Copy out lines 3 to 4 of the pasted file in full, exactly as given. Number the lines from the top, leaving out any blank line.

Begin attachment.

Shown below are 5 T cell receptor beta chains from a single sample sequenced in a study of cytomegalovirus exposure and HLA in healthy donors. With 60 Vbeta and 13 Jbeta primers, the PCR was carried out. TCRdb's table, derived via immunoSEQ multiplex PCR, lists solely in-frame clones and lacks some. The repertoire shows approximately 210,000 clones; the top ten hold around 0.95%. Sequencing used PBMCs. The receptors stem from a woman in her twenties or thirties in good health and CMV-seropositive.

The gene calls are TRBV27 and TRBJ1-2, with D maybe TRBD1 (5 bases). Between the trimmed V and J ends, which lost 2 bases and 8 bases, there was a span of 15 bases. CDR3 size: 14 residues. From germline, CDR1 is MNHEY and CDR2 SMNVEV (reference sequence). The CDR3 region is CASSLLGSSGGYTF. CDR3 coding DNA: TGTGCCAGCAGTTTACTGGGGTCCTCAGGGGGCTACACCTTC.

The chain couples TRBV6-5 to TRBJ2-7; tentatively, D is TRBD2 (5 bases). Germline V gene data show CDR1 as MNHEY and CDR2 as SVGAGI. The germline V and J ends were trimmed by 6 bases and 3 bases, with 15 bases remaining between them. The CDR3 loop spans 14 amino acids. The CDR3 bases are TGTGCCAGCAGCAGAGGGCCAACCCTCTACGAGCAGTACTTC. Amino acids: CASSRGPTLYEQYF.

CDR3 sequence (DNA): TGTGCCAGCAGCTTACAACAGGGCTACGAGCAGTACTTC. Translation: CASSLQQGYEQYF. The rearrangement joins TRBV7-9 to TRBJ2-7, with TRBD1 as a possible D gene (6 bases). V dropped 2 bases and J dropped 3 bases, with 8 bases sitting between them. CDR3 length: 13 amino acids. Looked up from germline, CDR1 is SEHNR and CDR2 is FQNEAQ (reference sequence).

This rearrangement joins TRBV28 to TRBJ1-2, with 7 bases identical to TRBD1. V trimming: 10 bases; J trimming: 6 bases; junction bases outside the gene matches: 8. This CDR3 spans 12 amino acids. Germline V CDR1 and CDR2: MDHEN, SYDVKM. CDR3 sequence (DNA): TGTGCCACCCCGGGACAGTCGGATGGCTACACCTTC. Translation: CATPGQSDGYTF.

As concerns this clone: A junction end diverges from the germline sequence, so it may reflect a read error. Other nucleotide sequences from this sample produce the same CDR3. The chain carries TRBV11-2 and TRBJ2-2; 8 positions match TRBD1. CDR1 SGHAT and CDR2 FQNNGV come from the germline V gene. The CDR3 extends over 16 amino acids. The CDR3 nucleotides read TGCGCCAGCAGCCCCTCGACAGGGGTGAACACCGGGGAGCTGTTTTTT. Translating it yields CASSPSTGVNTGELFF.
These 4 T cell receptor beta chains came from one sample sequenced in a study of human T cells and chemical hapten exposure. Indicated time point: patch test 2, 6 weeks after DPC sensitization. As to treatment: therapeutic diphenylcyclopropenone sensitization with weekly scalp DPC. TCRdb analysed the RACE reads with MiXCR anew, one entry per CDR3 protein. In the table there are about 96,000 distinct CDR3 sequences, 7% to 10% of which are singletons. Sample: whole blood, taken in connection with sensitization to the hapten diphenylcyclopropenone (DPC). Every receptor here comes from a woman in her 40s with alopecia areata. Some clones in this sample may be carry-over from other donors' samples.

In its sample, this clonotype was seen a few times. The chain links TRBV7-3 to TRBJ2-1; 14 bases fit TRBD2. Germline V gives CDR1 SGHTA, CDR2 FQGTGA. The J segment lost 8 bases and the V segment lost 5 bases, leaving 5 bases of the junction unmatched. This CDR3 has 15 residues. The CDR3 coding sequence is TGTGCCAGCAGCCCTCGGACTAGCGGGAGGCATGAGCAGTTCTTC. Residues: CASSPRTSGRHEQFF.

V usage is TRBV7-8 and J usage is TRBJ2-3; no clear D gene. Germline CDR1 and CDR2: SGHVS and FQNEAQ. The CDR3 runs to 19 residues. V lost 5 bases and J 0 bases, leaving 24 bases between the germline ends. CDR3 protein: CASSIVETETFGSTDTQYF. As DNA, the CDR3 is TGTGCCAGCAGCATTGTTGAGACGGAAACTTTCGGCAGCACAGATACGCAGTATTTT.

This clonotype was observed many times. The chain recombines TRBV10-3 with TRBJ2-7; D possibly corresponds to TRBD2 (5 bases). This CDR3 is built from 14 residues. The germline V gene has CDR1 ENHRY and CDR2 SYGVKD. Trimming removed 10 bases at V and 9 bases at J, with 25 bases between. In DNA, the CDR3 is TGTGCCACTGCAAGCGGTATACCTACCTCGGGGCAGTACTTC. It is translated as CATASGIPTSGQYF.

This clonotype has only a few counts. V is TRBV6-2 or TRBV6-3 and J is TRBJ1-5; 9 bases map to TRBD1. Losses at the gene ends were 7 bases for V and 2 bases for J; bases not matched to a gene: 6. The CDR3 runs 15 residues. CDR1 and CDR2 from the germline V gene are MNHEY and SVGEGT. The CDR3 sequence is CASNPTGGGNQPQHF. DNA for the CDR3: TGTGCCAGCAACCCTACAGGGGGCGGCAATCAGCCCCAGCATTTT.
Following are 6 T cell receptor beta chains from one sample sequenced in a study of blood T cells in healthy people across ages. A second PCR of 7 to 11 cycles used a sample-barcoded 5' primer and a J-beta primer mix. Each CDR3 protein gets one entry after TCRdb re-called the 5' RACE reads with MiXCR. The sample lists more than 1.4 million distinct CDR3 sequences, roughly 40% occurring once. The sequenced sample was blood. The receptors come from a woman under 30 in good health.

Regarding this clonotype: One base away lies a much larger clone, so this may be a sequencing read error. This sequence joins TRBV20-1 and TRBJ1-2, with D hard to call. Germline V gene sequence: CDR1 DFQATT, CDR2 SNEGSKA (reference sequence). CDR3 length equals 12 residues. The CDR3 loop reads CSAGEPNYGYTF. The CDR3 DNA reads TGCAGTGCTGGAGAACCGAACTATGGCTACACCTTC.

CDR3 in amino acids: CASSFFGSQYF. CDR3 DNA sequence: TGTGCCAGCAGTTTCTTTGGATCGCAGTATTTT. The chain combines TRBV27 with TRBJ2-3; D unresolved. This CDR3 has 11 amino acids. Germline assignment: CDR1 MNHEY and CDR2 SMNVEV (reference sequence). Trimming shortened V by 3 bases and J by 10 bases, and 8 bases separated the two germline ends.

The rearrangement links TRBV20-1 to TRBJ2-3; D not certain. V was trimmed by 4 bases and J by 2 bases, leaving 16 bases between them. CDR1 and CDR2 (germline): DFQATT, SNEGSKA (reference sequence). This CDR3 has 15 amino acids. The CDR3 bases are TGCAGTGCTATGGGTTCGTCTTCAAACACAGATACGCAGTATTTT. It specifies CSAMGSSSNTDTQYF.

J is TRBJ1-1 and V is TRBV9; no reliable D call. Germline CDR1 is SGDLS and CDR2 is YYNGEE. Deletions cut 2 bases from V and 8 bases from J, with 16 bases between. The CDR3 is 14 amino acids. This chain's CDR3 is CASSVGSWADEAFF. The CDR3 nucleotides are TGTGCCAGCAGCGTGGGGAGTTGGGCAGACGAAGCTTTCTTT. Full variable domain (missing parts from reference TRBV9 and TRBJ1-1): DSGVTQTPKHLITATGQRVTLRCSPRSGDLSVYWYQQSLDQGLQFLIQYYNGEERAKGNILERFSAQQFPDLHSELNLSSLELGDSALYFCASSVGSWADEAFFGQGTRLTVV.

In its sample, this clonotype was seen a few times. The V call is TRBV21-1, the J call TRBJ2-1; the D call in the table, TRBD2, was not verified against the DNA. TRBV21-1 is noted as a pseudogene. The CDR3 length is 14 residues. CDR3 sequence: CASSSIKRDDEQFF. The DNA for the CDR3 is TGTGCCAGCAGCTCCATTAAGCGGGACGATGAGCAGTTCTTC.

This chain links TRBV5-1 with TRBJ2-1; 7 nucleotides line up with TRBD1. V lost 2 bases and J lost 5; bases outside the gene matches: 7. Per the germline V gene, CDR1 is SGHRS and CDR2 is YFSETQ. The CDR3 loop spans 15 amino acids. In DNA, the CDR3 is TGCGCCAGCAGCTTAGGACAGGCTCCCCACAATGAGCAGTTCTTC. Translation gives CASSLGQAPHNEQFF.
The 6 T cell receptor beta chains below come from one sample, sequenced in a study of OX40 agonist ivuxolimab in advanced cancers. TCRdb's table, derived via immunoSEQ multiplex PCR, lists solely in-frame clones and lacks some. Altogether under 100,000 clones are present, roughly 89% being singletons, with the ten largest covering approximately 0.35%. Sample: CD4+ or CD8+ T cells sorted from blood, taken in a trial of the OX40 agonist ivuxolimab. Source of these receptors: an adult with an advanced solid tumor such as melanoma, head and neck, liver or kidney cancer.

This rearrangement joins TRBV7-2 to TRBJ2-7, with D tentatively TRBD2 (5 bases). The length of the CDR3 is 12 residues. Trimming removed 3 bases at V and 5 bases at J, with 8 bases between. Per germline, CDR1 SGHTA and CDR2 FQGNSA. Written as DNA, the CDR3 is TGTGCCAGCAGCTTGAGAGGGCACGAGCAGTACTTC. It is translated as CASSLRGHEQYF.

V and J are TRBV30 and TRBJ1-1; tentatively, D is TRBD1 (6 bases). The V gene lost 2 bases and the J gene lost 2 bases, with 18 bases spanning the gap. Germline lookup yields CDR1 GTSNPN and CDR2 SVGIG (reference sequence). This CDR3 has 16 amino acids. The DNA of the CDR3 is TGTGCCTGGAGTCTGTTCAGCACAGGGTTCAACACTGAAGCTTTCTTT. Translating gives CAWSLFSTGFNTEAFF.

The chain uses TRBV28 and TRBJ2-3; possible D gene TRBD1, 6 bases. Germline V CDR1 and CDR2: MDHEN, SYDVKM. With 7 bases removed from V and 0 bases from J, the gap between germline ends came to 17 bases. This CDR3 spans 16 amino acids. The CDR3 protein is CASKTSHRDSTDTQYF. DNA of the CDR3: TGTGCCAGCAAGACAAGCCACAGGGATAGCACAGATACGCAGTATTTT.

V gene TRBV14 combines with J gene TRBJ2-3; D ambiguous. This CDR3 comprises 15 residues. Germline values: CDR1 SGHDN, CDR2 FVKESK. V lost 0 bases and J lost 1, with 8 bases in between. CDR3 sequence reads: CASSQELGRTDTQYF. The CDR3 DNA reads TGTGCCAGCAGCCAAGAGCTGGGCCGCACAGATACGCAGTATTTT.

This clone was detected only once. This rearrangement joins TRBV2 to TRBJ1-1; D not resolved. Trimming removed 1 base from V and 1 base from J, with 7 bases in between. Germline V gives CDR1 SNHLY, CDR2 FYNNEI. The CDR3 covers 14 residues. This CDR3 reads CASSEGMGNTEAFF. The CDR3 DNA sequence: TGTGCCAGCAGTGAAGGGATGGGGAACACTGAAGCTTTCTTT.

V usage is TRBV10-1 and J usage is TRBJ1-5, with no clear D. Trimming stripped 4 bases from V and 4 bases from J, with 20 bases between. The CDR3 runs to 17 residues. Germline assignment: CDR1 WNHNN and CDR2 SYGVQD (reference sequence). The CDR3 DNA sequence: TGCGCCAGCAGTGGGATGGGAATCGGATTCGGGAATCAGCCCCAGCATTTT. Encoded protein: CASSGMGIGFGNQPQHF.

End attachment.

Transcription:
The chain couples TRBV6-5 to TRBJ2-7; tentatively, D is TRBD2 (5 bases). Germline V gene data show CDR1 as MNHEY and CDR2 as SVGAGI. The germline V and J ends were trimmed by 6 bases and 3 bases, with 15 bases remaining between them. The CDR3 loop spans 14 amino acids. The CDR3 bases are TGTGCCAGCAGCAGAGGGCCAACCCTCTACGAGCAGTACTTC. Amino acids: CASSRGPTLYEQYF.

CDR3 sequence (DNA): TGTGCCAGCAGCTTACAACAGGGCTACGAGCAGTACTTC. Translation: CASSLQQGYEQYF. The rearrangement joins TRBV7-9 to TRBJ2-7, with TRBD1 as a possible D gene (6 bases). V dropped 2 bases and J dropped 3 bases, with 8 bases sitting between them. CDR3 length: 13 amino acids. Looked up from germline, CDR1 is SEHNR and CDR2 is FQNEAQ (reference sequence).